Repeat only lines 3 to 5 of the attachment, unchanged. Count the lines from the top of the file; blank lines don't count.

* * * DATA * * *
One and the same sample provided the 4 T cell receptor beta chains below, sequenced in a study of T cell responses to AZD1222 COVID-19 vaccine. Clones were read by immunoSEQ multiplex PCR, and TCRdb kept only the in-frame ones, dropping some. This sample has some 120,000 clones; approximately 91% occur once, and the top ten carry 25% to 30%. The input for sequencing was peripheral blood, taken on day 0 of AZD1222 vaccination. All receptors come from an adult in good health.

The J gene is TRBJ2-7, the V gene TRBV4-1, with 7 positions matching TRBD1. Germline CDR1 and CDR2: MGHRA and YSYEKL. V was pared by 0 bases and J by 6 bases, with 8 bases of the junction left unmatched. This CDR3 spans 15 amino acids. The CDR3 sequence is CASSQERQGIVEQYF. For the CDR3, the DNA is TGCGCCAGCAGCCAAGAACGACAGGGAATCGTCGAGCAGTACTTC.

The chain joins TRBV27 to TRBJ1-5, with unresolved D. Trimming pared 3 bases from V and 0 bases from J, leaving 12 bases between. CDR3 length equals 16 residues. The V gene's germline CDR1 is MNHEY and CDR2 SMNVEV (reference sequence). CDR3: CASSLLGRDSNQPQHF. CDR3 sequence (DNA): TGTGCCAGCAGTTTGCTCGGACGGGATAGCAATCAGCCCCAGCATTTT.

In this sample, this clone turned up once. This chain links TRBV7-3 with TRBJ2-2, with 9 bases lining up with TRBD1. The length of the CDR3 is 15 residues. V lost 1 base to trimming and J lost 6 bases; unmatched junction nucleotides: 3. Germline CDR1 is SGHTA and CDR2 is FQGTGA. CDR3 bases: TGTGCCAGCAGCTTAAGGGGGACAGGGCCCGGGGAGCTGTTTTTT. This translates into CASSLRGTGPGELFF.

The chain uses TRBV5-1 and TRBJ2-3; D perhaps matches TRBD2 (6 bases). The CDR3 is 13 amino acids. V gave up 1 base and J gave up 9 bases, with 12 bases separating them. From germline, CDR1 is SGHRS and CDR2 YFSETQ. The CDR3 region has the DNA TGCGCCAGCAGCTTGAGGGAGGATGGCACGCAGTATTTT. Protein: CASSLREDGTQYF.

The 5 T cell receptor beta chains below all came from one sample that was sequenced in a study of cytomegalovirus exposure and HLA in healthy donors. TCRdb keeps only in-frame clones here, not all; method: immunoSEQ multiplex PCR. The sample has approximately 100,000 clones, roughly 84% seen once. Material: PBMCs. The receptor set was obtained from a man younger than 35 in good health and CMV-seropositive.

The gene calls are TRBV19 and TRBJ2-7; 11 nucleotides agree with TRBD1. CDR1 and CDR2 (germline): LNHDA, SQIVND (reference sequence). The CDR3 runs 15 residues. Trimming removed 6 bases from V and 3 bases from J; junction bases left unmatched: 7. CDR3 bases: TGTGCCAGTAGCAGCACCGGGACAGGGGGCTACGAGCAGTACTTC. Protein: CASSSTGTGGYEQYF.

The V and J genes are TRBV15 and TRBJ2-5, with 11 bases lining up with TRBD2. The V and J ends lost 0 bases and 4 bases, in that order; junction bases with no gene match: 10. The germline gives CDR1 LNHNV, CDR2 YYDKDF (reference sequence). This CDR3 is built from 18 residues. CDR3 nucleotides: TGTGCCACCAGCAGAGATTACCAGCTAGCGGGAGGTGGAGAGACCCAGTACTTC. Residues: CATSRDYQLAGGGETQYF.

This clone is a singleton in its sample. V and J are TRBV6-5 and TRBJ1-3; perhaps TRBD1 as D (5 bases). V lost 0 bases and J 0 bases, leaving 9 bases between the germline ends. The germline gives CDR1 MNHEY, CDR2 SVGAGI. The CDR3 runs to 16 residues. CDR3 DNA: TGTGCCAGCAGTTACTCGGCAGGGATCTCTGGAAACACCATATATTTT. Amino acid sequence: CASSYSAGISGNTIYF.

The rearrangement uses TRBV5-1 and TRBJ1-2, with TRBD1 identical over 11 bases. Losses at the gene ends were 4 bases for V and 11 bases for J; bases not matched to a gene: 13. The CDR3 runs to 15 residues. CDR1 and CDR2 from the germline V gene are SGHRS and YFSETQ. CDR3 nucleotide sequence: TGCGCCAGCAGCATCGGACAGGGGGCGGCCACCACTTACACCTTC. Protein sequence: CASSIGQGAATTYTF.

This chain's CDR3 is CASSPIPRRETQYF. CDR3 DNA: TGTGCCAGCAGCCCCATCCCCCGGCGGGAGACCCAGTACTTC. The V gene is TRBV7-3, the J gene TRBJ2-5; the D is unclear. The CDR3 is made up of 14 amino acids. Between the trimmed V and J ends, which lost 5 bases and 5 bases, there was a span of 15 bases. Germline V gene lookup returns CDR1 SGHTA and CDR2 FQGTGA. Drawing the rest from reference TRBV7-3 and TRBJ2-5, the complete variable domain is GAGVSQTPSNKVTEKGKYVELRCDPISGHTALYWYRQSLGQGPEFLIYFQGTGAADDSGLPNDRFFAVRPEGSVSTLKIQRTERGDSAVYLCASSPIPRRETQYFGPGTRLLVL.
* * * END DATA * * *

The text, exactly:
The chain joins TRBV27 to TRBJ1-5, with unresolved D. Trimming pared 3 bases from V and 0 bases from J, leaving 12 bases between. CDR3 length equals 16 residues. The V gene's germline CDR1 is MNHEY and CDR2 SMNVEV (reference sequence). CDR3: CASSLLGRDSNQPQHF. CDR3 sequence (DNA): TGTGCCAGCAGTTTGCTCGGACGGGATAGCAATCAGCCCCAGCATTTT.

In this sample, this clone turned up once. This chain links TRBV7-3 with TRBJ2-2, with 9 bases lining up with TRBD1. The length of the CDR3 is 15 residues. V lost 1 base to trimming and J lost 6 bases; unmatched junction nucleotides: 3. Germline CDR1 is SGHTA and CDR2 is FQGTGA. CDR3 bases: TGTGCCAGCAGCTTAAGGGGGACAGGGCCCGGGGAGCTGTTTTTT. This translates into CASSLRGTGPGELFF.

The chain uses TRBV5-1 and TRBJ2-3; D perhaps matches TRBD2 (6 bases). The CDR3 is 13 amino acids. V gave up 1 base and J gave up 9 bases, with 12 bases separating them. From germline, CDR1 is SGHRS and CDR2 YFSETQ. The CDR3 region has the DNA TGCGCCAGCAGCTTGAGGGAGGATGGCACGCAGTATTTT. Protein: CASSLREDGTQYF.